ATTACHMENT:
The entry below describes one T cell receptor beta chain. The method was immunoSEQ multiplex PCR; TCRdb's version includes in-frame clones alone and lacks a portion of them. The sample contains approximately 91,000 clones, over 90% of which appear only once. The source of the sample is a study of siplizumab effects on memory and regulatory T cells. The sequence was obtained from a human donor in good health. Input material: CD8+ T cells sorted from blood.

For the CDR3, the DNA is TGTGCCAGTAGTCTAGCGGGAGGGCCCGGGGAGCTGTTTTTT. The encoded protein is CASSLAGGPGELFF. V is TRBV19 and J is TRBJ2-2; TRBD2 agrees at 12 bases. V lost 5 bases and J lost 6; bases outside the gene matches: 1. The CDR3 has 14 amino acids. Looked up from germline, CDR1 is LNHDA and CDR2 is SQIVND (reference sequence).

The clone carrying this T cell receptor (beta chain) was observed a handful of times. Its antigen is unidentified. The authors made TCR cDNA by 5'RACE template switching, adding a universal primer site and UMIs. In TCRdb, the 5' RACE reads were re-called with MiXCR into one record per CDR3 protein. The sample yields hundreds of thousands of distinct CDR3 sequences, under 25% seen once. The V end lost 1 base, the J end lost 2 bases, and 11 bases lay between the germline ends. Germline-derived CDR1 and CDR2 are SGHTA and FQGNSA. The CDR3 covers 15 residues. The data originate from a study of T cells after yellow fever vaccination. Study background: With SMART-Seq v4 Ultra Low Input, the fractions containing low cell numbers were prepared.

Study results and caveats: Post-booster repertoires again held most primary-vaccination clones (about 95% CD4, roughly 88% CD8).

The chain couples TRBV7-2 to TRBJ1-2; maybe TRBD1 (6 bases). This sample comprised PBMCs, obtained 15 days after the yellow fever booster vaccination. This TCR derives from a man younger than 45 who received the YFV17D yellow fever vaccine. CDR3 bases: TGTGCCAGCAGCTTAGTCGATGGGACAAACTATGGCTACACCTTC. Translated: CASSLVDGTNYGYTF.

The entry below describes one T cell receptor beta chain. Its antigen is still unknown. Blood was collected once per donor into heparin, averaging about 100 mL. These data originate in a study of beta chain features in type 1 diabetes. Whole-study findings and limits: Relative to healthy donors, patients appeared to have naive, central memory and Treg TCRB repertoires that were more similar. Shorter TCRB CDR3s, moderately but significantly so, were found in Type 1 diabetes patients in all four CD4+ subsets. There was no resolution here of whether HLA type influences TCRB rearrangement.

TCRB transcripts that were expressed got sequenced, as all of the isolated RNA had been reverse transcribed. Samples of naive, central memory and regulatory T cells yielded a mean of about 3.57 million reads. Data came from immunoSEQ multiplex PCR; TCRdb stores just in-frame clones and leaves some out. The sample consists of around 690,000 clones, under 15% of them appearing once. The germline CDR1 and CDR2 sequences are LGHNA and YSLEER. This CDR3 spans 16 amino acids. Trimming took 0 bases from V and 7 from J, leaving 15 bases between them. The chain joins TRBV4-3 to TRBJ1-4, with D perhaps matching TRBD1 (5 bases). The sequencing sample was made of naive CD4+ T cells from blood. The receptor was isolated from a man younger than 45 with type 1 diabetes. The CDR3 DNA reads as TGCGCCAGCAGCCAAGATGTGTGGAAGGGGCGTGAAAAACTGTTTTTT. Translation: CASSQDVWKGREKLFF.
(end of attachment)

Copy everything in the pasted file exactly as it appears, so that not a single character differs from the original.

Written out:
The entry below describes one T cell receptor beta chain. The method was immunoSEQ multiplex PCR; TCRdb's version includes in-frame clones alone and lacks a portion of them. The sample contains approximately 91,000 clones, over 90% of which appear only once. The source of the sample is a study of siplizumab effects on memory and regulatory T cells. The sequence was obtained from a human donor in good health. Input material: CD8+ T cells sorted from blood.

For the CDR3, the DNA is TGTGCCAGTAGTCTAGCGGGAGGGCCCGGGGAGCTGTTTTTT. The encoded protein is CASSLAGGPGELFF. V is TRBV19 and J is TRBJ2-2; TRBD2 agrees at 12 bases. V lost 5 bases and J lost 6; bases outside the gene matches: 1. The CDR3 has 14 amino acids. Looked up from germline, CDR1 is LNHDA and CDR2 is SQIVND (reference sequence).

The clone carrying this T cell receptor (beta chain) was observed a handful of times. Its antigen is unidentified. The authors made TCR cDNA by 5'RACE template switching, adding a universal primer site and UMIs. In TCRdb, the 5' RACE reads were re-called with MiXCR into one record per CDR3 protein. The sample yields hundreds of thousands of distinct CDR3 sequences, under 25% seen once. The V end lost 1 base, the J end lost 2 bases, and 11 bases lay between the germline ends. Germline-derived CDR1 and CDR2 are SGHTA and FQGNSA. The CDR3 covers 15 residues. The data originate from a study of T cells after yellow fever vaccination. Study background: With SMART-Seq v4 Ultra Low Input, the fractions containing low cell numbers were prepared.

Study results and caveats: Post-booster repertoires again held most primary-vaccination clones (about 95% CD4, roughly 88% CD8).

The chain couples TRBV7-2 to TRBJ1-2; maybe TRBD1 (6 bases). This sample comprised PBMCs, obtained 15 days after the yellow fever booster vaccination. This TCR derives from a man younger than 45 who received the YFV17D yellow fever vaccine. CDR3 bases: TGTGCCAGCAGCTTAGTCGATGGGACAAACTATGGCTACACCTTC. Translated: CASSLVDGTNYGYTF.

The entry below describes one T cell receptor beta chain. Its antigen is still unknown. Blood was collected once per donor into heparin, averaging about 100 mL. These data originate in a study of beta chain features in type 1 diabetes. Whole-study findings and limits: Relative to healthy donors, patients appeared to have naive, central memory and Treg TCRB repertoires that were more similar. Shorter TCRB CDR3s, moderately but significantly so, were found in Type 1 diabetes patients in all four CD4+ subsets. There was no resolution here of whether HLA type influences TCRB rearrangement.

TCRB transcripts that were expressed got sequenced, as all of the isolated RNA had been reverse transcribed. Samples of naive, central memory and regulatory T cells yielded a mean of about 3.57 million reads. Data came from immunoSEQ multiplex PCR; TCRdb stores just in-frame clones and leaves some out. The sample consists of around 690,000 clones, under 15% of them appearing once. The germline CDR1 and CDR2 sequences are LGHNA and YSLEER. This CDR3 spans 16 amino acids. Trimming took 0 bases from V and 7 from J, leaving 15 bases between them. The chain joins TRBV4-3 to TRBJ1-4, with D perhaps matching TRBD1 (5 bases). The sequencing sample was made of naive CD4+ T cells from blood. The receptor was isolated from a man younger than 45 with type 1 diabetes. The CDR3 DNA reads as TGCGCCAGCAGCCAAGATGTGTGGAAGGGGCGTGAAAAACTGTTTTTT. Translation: CASSQDVWKGREKLFF.